A.Q. Niaz or sometimes written as Sufi A.Q. Niaz or Sufi Abdul Qadeer was a Qadiani-Ahmadi pioneer missionary to Japan in 1935. He was arrested in 1937 (under suspicion of being a spy) and even had a female maid working in his house (see ROR of May-1939). He was the son of a companion of MGA (See ROR of Feb-1940).

He became the editor of the ROR in May-1938. Malik Ghulam Farid was the previous editor. It seems that he had just came back from Japan on a missionary tour. He ceased being the editor in Sep-1939 and Oct-1939, when Ali Mohammad (B.A. and B.T.) took over. However, this was only for a few months. By November, A. Q. Niaz was the main editor again, this lasted until Feb-1944. From March-1944 to July-1944, and once again, Ali Mohammad (B.A. and B.T.) filled in as editor. A. Q. Niaz returned in the Aug-1944 edition of the ROR and mentioned his absence as a result of ill health (he had a nervous breakdown).In the ROR of Aug-1944, A. Q. Niaz explains how the ROR is doing bad and suffering from a lack of customers (during WW-2), much like most newspapers in the area. A. Q. Niaz says that in Sep of 1938, subscriptions to the ROR were barely 200 and now its 450, which contradicts his previous statements on the lack of subscribers. A. Q. Niaz explains how the ROR is operating at a loss.

_____________________________________________________________________________________________ 1935
Tarikh-e-Ahmadiyyat, Vol. 7

Click to access Ismael-Jul-Sep-2019-EN.pdf

ROR of Sep-1935

The first Ahmadi Muslim missionary to be sent to Japan was Sufi Abdul Qadeer, who was sent by the second Caliph. He arrived in Japan on June 4, 1935 (See ROR of Oct-1937 also). Qadeer was later joined by another companion, Abdul Ghafoor. However, due to the escalating war, the mission had to be abandoned, and the two missionaries had to return to their country in 1941. arrived in Japan in the city of Kobe, located on Osaka Bay in central Japan. Once there, he made it a priority to begin learning Japanese and dedicated himself to this task. Day and night, he busied himself in propagating Islam in Japan. He delivered lectures in many places.


The ROR of May-1938 alleges that A.Q. Niaz was living in Kobe, Japan and trying to get converts. A friend of his named A.G. Nasir is also living there.

(Tarikh-e-Ahmadiyyat, Vol. 8, pp. 219-220)

In January 1937, the 2nd Khalifa, under the Tahrik-e-Jadid scheme, sent Maulvi Abdul Ghafoor to Japan. Before departing, Maulvi Abdul Ghafoor received a letter of guidance from the 2nd Khalifa. In the letter, the 2nd Khalifa reminded Maulvi Sahib of his purpose for travelling to Japan. The 2nd Khalifa stated that once there, he would face many difficulties such as financial difficulties and advised to always remain steadfast, and to continuously seek Gods help and have firm faith in Him. The 2nd Khalifa advised to keep up to date with the current affairs of Japan and to continuously, on a daily basis, read their newspapers. When Maulvi Abdul Ghafoor arrived in Japan, he started to learn Japanese from Sufi Abdul Qadeer. He remained in Japan, preaching the true Islam, for four years. Later, he returned to Qadian in 1941.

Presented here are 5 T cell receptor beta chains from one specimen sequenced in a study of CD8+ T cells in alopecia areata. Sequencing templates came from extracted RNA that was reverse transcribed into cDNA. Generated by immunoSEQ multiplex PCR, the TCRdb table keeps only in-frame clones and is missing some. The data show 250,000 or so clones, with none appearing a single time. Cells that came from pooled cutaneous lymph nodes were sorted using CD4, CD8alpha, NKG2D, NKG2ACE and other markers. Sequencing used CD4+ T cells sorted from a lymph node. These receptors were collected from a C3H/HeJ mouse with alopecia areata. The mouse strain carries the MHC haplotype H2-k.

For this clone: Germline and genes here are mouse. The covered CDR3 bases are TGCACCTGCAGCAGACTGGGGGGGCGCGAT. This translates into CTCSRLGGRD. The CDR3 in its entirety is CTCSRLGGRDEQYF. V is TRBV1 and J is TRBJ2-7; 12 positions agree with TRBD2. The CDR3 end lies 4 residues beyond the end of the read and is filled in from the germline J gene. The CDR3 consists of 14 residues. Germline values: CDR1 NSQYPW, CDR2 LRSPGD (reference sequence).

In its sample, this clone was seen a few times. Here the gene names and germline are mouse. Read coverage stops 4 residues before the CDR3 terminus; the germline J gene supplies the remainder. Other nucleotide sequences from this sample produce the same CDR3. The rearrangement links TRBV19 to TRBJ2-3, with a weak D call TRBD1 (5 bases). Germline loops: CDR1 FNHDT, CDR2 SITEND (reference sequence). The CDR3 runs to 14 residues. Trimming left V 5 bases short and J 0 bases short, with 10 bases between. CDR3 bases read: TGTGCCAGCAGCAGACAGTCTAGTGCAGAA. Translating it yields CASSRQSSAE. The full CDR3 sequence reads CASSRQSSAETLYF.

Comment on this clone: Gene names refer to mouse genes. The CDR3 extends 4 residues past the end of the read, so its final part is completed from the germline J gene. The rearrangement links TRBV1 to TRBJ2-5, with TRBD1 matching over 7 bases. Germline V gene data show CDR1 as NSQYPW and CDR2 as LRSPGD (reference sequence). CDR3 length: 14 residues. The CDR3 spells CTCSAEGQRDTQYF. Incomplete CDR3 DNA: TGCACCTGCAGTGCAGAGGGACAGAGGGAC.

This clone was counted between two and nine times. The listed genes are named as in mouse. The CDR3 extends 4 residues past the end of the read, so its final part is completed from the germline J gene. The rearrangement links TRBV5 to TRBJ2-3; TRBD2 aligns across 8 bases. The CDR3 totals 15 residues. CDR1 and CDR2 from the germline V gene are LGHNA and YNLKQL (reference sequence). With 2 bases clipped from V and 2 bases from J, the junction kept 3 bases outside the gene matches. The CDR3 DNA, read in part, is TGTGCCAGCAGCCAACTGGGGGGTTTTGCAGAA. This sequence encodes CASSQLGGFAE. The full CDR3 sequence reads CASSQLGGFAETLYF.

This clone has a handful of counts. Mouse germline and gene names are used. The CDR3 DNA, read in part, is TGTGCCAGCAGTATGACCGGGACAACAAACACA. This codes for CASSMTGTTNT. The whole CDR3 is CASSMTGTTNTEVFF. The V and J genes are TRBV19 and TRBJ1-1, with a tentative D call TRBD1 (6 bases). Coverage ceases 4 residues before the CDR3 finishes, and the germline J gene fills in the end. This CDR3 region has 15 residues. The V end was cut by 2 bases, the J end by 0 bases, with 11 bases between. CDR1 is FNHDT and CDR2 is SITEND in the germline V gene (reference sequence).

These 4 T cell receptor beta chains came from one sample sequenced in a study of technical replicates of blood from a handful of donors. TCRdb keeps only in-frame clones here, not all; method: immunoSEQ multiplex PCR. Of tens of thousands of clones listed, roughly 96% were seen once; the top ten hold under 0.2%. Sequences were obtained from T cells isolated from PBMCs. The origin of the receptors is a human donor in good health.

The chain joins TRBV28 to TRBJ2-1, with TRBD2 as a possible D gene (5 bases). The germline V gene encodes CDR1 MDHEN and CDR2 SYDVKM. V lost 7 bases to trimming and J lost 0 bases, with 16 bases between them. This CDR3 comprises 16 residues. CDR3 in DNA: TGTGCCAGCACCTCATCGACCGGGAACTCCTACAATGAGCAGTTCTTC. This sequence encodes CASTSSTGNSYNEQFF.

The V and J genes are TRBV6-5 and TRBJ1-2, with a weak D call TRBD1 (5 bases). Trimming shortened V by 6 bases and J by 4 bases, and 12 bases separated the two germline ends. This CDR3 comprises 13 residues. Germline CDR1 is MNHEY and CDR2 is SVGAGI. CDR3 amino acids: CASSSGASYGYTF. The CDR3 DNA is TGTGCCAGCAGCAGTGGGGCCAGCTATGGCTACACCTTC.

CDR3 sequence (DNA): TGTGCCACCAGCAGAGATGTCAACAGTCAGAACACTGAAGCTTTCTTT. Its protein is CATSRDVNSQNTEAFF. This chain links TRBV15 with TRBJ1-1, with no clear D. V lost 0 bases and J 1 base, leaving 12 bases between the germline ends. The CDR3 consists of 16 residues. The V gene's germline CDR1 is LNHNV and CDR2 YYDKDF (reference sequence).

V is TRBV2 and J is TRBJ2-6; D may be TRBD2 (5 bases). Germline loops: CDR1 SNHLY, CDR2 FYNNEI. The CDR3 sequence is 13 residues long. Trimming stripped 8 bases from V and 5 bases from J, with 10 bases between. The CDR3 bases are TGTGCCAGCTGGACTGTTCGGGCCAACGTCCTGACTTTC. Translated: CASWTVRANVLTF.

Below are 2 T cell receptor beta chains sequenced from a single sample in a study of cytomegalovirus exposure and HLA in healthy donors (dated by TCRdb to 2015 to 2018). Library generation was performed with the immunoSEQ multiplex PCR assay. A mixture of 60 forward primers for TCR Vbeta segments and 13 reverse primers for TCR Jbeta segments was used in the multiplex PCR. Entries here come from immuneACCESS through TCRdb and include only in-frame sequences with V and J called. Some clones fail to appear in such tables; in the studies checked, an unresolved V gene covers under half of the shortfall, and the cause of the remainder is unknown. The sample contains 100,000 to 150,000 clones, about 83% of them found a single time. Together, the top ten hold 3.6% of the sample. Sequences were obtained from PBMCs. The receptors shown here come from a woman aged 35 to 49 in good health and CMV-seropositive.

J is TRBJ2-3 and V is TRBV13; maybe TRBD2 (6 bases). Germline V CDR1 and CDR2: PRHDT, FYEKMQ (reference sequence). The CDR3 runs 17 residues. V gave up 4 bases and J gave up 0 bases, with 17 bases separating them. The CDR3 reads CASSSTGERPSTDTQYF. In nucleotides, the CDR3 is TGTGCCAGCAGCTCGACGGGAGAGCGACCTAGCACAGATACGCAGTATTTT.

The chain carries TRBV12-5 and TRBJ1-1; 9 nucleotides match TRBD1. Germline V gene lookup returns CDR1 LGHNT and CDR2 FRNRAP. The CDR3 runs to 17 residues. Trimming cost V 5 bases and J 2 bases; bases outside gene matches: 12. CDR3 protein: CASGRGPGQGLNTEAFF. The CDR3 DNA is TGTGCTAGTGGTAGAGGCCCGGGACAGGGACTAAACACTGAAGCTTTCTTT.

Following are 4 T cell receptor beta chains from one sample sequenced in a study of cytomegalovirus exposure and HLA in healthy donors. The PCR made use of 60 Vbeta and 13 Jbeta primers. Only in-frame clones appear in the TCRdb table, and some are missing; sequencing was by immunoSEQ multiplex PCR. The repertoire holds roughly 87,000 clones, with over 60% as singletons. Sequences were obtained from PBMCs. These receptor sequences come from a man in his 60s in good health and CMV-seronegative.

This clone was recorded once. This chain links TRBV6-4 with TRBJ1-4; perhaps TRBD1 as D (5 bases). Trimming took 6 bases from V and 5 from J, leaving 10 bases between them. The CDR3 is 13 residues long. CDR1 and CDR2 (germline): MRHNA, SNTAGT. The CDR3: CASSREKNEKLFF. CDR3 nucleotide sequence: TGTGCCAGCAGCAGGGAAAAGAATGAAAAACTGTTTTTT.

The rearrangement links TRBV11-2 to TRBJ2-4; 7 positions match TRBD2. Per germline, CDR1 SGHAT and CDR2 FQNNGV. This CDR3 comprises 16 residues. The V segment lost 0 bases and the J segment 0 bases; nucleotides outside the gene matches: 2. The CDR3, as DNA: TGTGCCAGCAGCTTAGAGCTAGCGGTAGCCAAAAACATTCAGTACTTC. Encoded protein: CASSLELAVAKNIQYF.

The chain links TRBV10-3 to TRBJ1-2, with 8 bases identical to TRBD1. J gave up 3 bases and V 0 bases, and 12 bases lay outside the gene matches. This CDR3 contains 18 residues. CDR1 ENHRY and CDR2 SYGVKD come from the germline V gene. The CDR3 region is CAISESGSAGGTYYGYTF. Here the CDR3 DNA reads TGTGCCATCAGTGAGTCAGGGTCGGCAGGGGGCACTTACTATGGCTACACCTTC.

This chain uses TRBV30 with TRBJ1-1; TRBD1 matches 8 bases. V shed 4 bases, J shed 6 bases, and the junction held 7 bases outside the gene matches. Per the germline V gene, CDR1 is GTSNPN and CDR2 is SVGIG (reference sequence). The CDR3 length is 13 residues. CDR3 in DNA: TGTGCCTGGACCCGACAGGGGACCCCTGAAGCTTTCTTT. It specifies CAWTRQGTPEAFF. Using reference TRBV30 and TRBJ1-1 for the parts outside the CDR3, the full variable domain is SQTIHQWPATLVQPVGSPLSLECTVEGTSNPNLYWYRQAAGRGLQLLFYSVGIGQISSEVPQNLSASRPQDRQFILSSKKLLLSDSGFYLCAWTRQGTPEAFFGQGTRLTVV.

The ROR of Oct-1937 alleges that Sufi Abdul Qadeer founded the mission in 1935.

He becomes editor of the ROR in May-1938.

He translated the 2nd Khalifa’s book into english.

He left Japan in June of 1938 and the Ahmadiyya mission in Japan was cancelled. The ROR of May-1939 alleges that A.G. Nasir took over the Ahmadiyya mission, however, this is dubious.

The ROR of May-1939 explains how he got arrested in Japan in 1937.

The ROR of Sep-1939 shows a new editor of the ROR, Ali Mohammad (B.A. and B.T.).

He is mentioned in the ROR of Feb-1940, as well as his book about the life of the 2nd Khalifa. The book was called “Fazl-i-Omar” and was released at the 1939 Jalsa at Qadian.

He translated a speech of the Khalifa into english.

Click to access Durr-i-Maknun.pdf

He translated a book of Mirza Bashir Ahmad into english.

He prepared a book on Bahai’s in 1960.

He also translated another book into english.

Links and Related Essay’s

Who is Malik Ghulam Farid?

The history of #Ahmadiyya in #Japan


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